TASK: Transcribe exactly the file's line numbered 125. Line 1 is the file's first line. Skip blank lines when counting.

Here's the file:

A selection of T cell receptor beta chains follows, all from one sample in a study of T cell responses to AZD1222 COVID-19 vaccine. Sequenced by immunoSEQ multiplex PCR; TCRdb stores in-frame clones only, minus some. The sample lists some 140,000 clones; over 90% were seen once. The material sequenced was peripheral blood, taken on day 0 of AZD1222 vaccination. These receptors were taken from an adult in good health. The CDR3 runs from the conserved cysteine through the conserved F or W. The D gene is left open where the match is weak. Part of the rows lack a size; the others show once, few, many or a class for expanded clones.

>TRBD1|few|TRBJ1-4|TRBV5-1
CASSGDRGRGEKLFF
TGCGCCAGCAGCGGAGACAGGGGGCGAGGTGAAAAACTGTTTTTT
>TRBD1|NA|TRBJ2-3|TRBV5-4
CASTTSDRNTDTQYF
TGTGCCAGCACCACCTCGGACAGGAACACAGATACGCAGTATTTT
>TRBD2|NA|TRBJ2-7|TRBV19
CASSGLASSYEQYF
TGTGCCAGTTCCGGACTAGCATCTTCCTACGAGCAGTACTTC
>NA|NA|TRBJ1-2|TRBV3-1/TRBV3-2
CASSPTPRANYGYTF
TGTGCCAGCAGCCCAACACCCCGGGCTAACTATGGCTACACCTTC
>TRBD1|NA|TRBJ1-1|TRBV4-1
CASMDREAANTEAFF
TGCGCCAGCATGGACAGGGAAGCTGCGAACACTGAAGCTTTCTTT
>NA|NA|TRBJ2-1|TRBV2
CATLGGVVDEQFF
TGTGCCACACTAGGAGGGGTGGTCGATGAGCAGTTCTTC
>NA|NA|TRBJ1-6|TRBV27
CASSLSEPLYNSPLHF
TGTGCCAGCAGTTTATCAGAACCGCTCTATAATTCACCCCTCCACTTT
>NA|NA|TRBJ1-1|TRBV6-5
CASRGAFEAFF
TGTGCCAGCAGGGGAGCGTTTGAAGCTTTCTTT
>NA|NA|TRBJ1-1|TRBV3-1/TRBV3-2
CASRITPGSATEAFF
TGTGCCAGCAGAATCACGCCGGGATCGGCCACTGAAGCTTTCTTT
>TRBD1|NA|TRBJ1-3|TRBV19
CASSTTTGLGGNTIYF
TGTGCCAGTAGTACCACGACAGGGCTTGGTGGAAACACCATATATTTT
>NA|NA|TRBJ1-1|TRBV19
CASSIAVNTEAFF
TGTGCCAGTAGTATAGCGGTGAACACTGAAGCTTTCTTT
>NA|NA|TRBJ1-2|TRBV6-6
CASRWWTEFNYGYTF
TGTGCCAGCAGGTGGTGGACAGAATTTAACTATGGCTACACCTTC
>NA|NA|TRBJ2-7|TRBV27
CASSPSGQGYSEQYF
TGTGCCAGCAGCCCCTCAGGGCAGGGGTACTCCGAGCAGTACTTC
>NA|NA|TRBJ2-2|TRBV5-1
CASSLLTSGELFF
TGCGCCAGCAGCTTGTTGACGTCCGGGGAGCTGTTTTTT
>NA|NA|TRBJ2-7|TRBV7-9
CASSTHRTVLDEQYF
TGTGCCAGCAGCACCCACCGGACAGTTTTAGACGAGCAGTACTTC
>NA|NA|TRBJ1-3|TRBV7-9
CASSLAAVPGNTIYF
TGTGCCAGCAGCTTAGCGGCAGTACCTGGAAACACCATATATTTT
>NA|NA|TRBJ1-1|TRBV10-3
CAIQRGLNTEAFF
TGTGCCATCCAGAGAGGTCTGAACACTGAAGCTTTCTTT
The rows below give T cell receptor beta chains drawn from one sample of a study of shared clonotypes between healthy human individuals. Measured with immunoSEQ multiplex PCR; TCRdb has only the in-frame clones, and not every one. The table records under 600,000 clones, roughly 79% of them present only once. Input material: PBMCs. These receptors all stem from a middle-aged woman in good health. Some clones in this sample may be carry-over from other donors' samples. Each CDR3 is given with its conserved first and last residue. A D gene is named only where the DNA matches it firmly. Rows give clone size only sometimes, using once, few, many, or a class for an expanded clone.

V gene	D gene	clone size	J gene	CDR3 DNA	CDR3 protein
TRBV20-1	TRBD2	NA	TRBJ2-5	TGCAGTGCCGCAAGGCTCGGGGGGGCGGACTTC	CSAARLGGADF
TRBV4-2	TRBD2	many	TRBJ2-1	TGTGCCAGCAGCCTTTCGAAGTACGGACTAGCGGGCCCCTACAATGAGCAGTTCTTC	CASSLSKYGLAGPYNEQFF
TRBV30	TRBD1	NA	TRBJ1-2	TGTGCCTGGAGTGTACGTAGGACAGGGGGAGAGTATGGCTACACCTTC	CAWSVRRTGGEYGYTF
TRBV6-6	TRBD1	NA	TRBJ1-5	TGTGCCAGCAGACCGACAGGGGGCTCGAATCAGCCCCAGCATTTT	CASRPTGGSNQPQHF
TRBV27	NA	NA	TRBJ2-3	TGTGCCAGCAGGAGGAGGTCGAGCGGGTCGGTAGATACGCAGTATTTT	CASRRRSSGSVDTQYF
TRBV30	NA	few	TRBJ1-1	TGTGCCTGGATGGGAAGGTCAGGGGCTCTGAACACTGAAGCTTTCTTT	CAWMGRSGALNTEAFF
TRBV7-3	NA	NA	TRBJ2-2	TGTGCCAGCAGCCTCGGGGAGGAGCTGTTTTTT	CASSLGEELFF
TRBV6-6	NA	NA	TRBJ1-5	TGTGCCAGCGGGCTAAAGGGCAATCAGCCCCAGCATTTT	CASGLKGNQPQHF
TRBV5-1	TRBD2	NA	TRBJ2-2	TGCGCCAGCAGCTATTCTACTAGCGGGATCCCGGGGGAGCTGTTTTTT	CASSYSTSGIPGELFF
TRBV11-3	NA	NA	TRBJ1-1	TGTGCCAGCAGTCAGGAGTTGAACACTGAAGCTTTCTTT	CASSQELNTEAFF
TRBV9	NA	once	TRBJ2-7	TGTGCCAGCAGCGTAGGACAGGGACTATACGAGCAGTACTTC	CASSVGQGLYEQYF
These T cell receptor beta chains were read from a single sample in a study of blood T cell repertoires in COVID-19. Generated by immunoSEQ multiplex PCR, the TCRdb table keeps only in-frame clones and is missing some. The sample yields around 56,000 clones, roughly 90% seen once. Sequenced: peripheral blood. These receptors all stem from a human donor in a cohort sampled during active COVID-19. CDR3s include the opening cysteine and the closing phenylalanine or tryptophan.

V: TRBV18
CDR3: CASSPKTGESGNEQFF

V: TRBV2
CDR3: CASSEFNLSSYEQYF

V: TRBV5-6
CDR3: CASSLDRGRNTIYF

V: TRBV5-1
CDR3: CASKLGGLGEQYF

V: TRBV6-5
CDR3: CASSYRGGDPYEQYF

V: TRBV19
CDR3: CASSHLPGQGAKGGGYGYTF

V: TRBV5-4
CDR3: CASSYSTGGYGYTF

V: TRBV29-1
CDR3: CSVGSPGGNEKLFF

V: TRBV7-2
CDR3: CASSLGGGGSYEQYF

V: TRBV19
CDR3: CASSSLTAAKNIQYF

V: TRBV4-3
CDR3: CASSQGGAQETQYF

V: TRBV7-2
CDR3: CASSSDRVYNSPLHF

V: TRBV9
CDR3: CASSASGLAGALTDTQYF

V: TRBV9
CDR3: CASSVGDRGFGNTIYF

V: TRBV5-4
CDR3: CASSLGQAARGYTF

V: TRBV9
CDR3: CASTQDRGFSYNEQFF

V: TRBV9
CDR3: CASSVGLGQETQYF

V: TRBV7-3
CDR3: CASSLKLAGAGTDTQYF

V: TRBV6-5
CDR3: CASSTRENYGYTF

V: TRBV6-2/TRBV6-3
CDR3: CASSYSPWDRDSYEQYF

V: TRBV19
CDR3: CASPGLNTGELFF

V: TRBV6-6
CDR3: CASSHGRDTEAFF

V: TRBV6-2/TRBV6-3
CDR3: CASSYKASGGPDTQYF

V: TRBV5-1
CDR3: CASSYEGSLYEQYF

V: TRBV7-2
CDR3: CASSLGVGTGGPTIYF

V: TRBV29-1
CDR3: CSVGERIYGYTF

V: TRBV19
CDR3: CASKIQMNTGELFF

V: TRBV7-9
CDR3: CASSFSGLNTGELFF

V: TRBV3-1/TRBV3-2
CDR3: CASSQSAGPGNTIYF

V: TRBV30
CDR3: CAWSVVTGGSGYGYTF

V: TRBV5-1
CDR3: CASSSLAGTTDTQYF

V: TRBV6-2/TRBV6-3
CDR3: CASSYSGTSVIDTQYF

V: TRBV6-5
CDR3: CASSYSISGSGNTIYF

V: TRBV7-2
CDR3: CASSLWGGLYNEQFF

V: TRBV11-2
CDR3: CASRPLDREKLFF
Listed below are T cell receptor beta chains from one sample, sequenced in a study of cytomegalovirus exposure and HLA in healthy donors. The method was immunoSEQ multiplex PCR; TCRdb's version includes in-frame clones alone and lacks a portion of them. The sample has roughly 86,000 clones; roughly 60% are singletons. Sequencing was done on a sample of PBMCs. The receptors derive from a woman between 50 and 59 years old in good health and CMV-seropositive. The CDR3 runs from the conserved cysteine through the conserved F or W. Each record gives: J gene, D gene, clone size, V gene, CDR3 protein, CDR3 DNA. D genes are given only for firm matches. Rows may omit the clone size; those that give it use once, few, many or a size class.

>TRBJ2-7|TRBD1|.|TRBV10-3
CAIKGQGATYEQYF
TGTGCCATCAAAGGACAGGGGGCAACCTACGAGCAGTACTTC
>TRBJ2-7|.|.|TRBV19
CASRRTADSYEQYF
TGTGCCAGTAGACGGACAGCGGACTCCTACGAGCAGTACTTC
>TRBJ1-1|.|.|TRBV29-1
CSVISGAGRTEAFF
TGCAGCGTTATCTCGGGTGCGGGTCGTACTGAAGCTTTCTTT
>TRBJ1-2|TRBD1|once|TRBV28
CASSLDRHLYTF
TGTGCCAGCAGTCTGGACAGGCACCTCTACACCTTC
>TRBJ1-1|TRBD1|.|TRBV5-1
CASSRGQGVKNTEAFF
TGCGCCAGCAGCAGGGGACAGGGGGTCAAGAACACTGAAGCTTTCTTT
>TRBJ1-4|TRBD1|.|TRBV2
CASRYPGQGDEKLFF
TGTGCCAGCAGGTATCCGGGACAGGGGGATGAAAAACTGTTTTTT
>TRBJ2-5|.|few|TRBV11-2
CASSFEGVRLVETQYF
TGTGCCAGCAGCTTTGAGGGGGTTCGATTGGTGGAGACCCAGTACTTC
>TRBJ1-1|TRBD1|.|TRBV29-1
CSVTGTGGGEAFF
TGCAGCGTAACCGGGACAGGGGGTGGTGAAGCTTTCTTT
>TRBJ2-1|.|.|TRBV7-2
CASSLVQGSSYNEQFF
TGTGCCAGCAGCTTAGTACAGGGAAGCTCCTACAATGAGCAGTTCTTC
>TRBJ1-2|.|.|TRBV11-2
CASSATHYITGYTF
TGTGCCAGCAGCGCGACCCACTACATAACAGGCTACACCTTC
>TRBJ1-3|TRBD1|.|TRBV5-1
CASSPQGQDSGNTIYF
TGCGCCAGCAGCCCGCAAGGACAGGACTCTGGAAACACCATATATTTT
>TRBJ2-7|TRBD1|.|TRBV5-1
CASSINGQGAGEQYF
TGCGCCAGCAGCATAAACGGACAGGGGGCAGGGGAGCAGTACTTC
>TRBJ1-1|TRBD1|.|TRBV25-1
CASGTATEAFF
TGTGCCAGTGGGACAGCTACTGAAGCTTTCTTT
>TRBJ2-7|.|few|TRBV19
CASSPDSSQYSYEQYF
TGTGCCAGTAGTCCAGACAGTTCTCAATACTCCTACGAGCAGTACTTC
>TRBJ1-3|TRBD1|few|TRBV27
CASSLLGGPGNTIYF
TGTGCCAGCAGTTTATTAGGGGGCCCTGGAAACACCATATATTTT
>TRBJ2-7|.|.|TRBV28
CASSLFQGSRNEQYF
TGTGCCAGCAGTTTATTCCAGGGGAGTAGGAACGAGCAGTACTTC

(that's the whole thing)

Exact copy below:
V: TRBV30